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Posted: Sun Mar 07, 2010 1:49 am
by Carbilly
The surname Angove is descended from Angof, 'the Smith', as in Myghal Joseph. Often, in the context of Myghal Joseph, the name is pronounced 'Angoff', to rhyme with 'Off'. Was the original pronunciation of Angof to rhyme with 'guv', or was it, as in the current pronunciation of the surname, to rhyme with 'hove'.

Either way, does the historic spelling and modern pronunciation of the name prove that a single 'f' in Cornish was pronounced the same as in Welsh - ie, as a 'V' sound.

Hope this all makes sense!:lol:

Posted: Sun Mar 07, 2010 10:04 pm
by CJenkin
Carbilly said:
The surname Angove is descended from Angof, 'the Smith', as in Myghal Joseph. Often, in the context of Myghal Joseph, the name is pronounced 'Angoff', to rhyme with 'Off'. Was the original pronunciation of Angof to rhyme with 'guv', or was it, as in the current pronunciation of the surname, to rhyme with 'hove'.
Either way, does the historic spelling and modern pronunciation of the name prove that a single 'f' in Cornish was pronounced the same as in Welsh - ie, as a 'V' sound.
Hope this all makes sense!:lol:


Historical spelling was not fixed and f and v were often interchangeable. The clue in many cornish names is to look for the silent english e and remove it. When English went through the great vowel shift english pronunciation of vowels shifted and unfortunately we generally now apply that to Cornish words - so originally it was An Gov(e) i.e Gov which neither rhymes with off or hove or guv.
But you are quite right the final sound is certainly 'v'.

Posted: Tue Mar 09, 2010 9:31 am
by Marhak
I understand the vowel to be long, so 'gauv'.

Posted: Tue Mar 09, 2010 3:59 pm
by CJenkin
yes the vowel is long, the IPA using x-sampa is ['gO:v] whether gauv represents that sound only marhak could tell us.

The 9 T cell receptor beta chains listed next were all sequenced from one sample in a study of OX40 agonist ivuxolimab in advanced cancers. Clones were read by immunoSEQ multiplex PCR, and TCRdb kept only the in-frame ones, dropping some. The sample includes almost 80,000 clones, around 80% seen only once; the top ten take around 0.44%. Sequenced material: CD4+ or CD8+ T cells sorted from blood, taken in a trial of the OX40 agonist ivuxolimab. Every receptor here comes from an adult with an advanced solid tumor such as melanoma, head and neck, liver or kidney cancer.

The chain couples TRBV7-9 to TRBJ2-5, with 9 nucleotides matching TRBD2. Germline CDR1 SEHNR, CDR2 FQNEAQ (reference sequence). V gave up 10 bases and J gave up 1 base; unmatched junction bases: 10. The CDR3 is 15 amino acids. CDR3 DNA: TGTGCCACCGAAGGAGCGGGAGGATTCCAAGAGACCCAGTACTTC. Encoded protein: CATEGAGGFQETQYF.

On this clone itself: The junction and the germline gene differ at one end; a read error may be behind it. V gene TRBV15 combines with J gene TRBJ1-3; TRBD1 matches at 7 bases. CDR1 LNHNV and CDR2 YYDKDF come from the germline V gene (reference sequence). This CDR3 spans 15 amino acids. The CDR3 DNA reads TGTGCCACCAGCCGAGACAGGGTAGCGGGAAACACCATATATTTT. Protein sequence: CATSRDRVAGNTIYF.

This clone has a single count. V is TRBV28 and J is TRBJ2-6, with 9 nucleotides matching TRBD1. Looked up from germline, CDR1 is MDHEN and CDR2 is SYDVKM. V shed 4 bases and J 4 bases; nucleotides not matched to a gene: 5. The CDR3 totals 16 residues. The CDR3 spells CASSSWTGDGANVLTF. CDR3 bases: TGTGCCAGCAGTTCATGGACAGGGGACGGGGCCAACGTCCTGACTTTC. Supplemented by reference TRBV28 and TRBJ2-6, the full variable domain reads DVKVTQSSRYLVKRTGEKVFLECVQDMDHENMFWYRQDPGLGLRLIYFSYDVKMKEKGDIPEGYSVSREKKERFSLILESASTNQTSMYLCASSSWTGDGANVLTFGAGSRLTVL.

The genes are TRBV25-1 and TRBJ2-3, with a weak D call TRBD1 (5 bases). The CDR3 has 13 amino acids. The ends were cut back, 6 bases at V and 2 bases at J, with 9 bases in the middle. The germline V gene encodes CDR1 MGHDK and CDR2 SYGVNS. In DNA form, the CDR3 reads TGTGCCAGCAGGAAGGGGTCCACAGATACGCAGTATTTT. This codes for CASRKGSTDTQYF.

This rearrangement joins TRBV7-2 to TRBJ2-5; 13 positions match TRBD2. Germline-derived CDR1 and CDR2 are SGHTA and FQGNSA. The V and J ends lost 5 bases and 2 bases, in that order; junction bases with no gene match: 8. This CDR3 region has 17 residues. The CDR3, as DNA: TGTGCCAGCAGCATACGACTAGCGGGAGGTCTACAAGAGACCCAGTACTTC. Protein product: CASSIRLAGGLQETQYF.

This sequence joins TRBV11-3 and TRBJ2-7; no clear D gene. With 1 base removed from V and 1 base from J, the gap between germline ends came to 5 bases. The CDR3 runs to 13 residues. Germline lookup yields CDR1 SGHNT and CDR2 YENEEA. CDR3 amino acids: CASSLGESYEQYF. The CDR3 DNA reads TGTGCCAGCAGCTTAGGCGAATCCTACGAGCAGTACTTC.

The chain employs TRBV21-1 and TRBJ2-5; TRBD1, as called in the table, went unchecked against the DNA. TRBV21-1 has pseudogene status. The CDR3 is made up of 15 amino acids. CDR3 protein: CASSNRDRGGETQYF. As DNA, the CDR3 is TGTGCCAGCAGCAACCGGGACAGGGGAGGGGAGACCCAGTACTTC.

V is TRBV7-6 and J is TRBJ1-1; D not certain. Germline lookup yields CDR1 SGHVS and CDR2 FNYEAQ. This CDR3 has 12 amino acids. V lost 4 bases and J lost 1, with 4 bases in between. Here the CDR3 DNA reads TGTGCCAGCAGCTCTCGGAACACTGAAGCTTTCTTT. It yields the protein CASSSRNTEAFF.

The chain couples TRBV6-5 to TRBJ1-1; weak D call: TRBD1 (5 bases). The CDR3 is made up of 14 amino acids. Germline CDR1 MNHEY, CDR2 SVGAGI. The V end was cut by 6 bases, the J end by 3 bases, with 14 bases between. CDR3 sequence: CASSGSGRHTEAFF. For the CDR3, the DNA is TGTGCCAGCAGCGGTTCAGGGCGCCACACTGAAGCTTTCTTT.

I find NJ Williams explanation of length helpful. You might like to think of the vowel being prolonged e.g. g OOO v to distinguish it from a short (or half-long) vowel.
Personally I think people can worry too much about recommended realisation - there's plenty of room for some variation in vowel realisation in spoken Cornish and they are usually mutually intelligible.

Re: Angof

Posted: Wed Aug 11, 2010 1:46 pm
by Mark
Just come across a 'William Angoffe' in the Muster Roll for Ludgvan in 1569.

Re: Angof

Posted: Wed Aug 11, 2010 2:03 pm
by Pokorny
In 16th century Cornish texts, double consonants were sometimes written after long vowels, e.g. kigg and kigge for 'meat, flesh' [ki:g] (= approximately "keeg") in Sacrament an Aulter (1576).
In the same text, we also find the spelling gwiell for 'to do' [gwi:l] (probably pronounced like "gweel" after the French-style Middle Cornish vowel u had become unrounded), with double l after the long vowel. The distribution of -v, -f, and -ff is also often ambiguous. So the 1569 spelling Angoffe may well have stood for the traditional Cornish pronunciation [an'gɔ:v] (= "an GAUV").

Re: Angof

Posted: Wed Aug 11, 2010 2:38 pm
by Marhak
Above Ludgvan, on the southern slopes of Castle-an-dinas but technically in Gulval parish, is the farm of Hellangove. hel= 'hall' + an gov, 'the smith' or the surname 'Angov'